These alumni are recognized for their work in architecture.


Earl Swensson

Earl Swensson (architecture 1952; M.S. 1953), founder and chairman of Earl Swensson Associates, designed several famous landmarks in Nashville: Opryland Hotel and Convention Center, the largest non-gambling hotel/convention center in the world; Wildhorse Saloon; and the BellSouth Tower, Tennessee’s tallest building.

J. Ambler Johnston

J. Ambler Johnston (mechanical engineering 1904) was inspired by the work of famed neo-Gothic architect Ralph Adams Cram to design some of the basics -- including quadrangles and the use of Hokie Stone -- that are the foundations of Virginia Tech’s architectural style. He also designed Virginia’s State Office Building in Richmond. Johnston and Douglas Southall Freeman purchased many of the Civil War battlefields around Richmond, which later were given to the National Park Service. Two things bear his name: Virginia Tech’s largest residence hall and a fungus, Cylindrochytridium Johnstonii, which was discovered on his estate.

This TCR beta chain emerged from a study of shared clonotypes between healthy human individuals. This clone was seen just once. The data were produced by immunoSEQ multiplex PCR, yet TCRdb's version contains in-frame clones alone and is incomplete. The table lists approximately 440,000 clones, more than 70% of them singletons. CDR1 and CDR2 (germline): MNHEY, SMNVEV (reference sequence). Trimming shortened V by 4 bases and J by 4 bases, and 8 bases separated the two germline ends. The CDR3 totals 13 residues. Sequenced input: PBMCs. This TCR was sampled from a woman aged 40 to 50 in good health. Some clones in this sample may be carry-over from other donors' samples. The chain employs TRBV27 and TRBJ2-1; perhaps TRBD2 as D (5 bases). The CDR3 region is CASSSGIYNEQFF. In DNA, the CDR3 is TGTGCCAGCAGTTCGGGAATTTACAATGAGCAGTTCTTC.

J.R. Hardesty

J.R. Hardesty (engineering 1900) designed "Uncle Sam’s Strong Box," the U.S. gold bullion depository in Fort Knox, Ky. (Did not graduate.)